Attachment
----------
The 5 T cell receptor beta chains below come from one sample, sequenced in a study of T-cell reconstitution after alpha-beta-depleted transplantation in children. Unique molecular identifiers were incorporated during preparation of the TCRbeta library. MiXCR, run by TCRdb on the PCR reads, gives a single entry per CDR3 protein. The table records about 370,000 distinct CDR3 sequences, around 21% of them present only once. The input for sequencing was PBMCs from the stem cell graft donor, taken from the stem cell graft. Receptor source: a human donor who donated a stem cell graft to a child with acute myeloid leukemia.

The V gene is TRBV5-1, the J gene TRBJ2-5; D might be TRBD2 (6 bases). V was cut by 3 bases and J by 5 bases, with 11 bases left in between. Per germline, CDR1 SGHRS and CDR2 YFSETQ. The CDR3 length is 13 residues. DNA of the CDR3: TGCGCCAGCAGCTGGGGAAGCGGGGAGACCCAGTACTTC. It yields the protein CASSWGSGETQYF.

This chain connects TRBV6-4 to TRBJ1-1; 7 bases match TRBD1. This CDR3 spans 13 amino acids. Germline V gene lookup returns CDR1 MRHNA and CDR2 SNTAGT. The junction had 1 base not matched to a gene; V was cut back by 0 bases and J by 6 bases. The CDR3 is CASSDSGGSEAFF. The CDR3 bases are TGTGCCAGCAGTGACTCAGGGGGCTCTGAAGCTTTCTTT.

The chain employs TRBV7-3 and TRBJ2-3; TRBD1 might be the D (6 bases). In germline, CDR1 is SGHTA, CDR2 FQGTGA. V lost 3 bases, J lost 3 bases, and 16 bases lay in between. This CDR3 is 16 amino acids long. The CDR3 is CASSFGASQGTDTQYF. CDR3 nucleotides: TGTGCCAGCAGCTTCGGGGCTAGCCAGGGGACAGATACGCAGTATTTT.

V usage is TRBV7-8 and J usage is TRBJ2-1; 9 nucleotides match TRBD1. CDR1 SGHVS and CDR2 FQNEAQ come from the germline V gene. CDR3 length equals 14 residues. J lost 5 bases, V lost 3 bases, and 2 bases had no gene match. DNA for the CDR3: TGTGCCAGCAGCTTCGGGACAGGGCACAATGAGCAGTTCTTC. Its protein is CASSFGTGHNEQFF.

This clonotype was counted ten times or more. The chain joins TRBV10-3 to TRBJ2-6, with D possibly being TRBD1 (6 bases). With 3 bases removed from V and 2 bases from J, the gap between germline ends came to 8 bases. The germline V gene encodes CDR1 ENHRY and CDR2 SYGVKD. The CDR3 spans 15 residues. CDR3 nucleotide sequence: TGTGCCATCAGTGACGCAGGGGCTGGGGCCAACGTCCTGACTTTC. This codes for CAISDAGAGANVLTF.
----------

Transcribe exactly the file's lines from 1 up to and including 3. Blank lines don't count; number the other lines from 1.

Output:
The 5 T cell receptor beta chains below come from one sample, sequenced in a study of T-cell reconstitution after alpha-beta-depleted transplantation in children. Unique molecular identifiers were incorporated during preparation of the TCRbeta library. MiXCR, run by TCRdb on the PCR reads, gives a single entry per CDR3 protein. The table records about 370,000 distinct CDR3 sequences, around 21% of them present only once. The input for sequencing was PBMCs from the stem cell graft donor, taken from the stem cell graft. Receptor source: a human donor who donated a stem cell graft to a child with acute myeloid leukemia.

The V gene is TRBV5-1, the J gene TRBJ2-5; D might be TRBD2 (6 bases). V was cut by 3 bases and J by 5 bases, with 11 bases left in between. Per germline, CDR1 SGHRS and CDR2 YFSETQ. The CDR3 length is 13 residues. DNA of the CDR3: TGCGCCAGCAGCTGGGGAAGCGGGGAGACCCAGTACTTC. It yields the protein CASSWGSGETQYF.

This chain connects TRBV6-4 to TRBJ1-1; 7 bases match TRBD1. This CDR3 spans 13 amino acids. Germline V gene lookup returns CDR1 MRHNA and CDR2 SNTAGT. The junction had 1 base not matched to a gene; V was cut back by 0 bases and J by 6 bases. The CDR3 is CASSDSGGSEAFF. The CDR3 bases are TGTGCCAGCAGTGACTCAGGGGGCTCTGAAGCTTTCTTT.